Financial Markets Authority (FMA)
While New Zealand’s economy largely remains out of the public eye, it’s still able to carry its own weight. Namely, while the island country’s economy remains out of the top 20 globally, it’s not far from it. GDP-wise, it’s the 29th largest country in the world. That’s especially impressive once you consider its low population compared to some other massive economic forces. And as we know, financial markets and services are a significant contributor to a country’s overall economy.
Since New Zealand’s economy has been on the rise for quite a while, investors have started eyeing it. That’s especially true recently, with the country’s stellar handling of the COVID-19 pandemic. However, where financial markets boom, so must regulation, otherwise you end up with a lot of misbehavior. And that’s where our topic for today, the Financial Markets Authority, abbreviated to FMA, steps in.
The Financial Markets Authority is mostly a regulatory body that watches over a wide array of financial markets and their participants. It also has the role of overseeing exchanges, including the ever-expanding online variations. On top of that, it ensures market participants behave reasonably by setting the rules and regulations they must follow. Naturally, the organization itself is in charge of putting those rules into practice and punishing those that step out of line.
Today we’ll present a brief overview of the innovative financial regulator. That will include the extent of its functions, but also the history that led to the organization shaping up.
Financial Market Authority’s History
FMA started its operations slightly later than other organizations that deal with similar issues. Namely, it was founded in 2011, following dissatisfaction regarding the system that was in place before it. Many believed that the previous regulation neglected to keep large companies, which were significant revenue sources, from failing. That made the country a less appealing target for investors, which could’ve been a major economic hinderance. Because of that, in the Financial Markets (Regulators and KiwiSaver) Bill, the Financial Markets Authority was introduced as a super-regulator.
With its foundation, the Securities Commission of New Zealand became obsolete and terminated its operations. In its place, the FMA played the role of restoring investor confidence and kickstarting the economy. Its role was especially important because of the timing, as it started working in the middle of a global economic crisis. The goal wasn’t only to incentivize large investors but also provide the means for smaller ones to succeed.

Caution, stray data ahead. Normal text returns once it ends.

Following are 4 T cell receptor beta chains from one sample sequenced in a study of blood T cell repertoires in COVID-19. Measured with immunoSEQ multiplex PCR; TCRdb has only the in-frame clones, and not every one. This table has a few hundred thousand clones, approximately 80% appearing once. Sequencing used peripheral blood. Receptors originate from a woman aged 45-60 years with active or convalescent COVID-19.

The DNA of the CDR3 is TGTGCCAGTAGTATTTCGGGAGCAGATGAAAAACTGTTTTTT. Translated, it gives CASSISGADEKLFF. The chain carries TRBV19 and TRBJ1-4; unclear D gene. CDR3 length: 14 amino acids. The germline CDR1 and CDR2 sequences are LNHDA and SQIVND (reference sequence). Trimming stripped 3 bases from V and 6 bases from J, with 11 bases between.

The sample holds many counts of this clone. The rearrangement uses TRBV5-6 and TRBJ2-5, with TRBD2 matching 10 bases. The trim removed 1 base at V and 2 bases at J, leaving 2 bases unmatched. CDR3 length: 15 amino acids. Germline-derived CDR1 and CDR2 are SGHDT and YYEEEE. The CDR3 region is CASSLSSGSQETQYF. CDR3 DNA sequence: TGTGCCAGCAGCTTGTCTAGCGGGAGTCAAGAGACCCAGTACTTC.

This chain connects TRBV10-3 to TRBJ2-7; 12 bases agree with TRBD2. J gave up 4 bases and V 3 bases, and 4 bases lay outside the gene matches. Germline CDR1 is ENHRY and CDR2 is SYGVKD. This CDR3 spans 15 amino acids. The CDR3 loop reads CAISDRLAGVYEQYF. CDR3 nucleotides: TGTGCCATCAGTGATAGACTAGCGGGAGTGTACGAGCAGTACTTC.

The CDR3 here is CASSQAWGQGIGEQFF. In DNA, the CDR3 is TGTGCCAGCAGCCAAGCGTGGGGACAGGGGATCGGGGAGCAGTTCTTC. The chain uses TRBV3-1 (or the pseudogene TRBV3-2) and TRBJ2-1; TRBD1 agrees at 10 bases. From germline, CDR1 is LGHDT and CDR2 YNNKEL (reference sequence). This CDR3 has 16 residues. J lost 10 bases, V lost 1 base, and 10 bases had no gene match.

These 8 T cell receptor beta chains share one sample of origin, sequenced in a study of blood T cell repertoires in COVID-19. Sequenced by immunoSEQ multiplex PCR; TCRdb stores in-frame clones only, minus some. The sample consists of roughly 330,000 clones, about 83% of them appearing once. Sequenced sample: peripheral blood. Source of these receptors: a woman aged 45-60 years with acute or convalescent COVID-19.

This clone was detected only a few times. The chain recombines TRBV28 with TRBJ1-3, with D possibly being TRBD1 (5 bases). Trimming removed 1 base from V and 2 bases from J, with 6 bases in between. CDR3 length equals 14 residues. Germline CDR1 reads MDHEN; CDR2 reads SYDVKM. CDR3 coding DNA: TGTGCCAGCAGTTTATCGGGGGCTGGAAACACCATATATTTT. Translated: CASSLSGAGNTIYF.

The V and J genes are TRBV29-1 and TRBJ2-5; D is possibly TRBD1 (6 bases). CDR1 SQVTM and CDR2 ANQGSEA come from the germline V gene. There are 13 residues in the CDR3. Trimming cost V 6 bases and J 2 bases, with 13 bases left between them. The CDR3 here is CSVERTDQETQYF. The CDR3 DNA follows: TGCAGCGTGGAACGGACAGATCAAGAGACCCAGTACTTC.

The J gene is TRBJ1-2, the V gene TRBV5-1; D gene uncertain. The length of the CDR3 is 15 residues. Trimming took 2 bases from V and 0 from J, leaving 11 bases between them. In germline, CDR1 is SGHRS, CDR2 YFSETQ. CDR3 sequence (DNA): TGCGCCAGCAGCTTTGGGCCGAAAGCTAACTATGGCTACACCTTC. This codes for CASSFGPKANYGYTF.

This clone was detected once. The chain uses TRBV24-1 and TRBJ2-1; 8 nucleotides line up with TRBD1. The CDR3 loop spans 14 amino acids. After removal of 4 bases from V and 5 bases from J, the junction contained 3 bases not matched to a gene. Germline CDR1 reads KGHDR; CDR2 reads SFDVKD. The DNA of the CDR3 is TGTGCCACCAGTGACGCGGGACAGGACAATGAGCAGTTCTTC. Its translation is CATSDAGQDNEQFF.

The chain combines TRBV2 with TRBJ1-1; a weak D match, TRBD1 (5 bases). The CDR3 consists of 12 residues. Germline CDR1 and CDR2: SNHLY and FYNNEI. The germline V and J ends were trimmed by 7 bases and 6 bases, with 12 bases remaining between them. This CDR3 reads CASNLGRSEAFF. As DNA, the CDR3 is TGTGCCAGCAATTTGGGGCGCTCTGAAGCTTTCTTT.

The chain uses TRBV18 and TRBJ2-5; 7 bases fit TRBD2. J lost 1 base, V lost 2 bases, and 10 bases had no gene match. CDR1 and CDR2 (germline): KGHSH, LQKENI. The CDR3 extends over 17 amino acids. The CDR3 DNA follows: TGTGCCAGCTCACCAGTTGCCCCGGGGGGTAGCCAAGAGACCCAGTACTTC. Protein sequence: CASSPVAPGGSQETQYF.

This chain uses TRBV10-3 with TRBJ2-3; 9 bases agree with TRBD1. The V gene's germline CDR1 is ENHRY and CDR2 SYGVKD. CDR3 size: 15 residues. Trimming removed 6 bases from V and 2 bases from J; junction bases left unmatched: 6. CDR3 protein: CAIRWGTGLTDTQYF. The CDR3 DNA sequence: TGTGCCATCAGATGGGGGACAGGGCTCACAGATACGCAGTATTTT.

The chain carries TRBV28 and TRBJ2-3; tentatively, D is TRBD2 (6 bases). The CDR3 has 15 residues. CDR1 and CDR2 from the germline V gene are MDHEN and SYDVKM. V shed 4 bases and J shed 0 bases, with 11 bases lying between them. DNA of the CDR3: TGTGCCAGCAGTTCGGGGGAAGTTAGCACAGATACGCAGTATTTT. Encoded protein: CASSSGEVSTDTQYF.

The board that controls the FMA gets selected by the Minister of Commerce. At the organization’s head is chief executive Rob Everett. However, let’s break away from the authority’s organizational structure and history and glimpse into the way it functions.
Who and How Does FMA Regulate?
In the previous section, we called FMA a super-regulator. That’s because the authority is in charge of most finance-related moves across the country. Here’s a rundown of the sectors and their exact portions the Financial Markets Authority oversees:
⦁ Retail product and service providers – Derivatives Issuers (DI), Managed Investment Scheme (MIS) managers – including KiwiSaver providers
⦁ Advisers and discretionary managers – Discretionary Investment Management Service (DIMS) providers, Authorised Financial Advisers (AFAs), Qualifying Financial Entities (QFEs)
⦁ Infrastructure providers – Designated settlement systems, Licensed financial product markets
⦁ Alternative capital raising – Peer-to-peer lending providers, Crowdfunding providers
⦁ Frontline regulators – Licensed independent trustees, Supervisors, NZX (Regulation), Accredited audit bodies
⦁ Different market participants – International auditors and audit firms
So it’s apparent that the regulator reaches quite far, but the question of how it conducts its watchdog function remains. The authority uses a prediction-based approach that focuses on outcomes. It has various tools at its disposal to stop any sort of financial wrongdoing before it occurs. One of the most significant features is its constant supervision, looking for breaches in compliance and conduct, and measuring competency. On top of that, it launches investigations and enforcement as it sees fit, provides licensing, and manages policies.
Another critical aspect of FMA’s functioning is investor education. The organization works closely with others in an effort to let potential investors make informed decisions. It even has a dedicated program that targeted people over 50 that were economically stable enough to invest. The target group has since expanded, and the program now covers all NZ investors.
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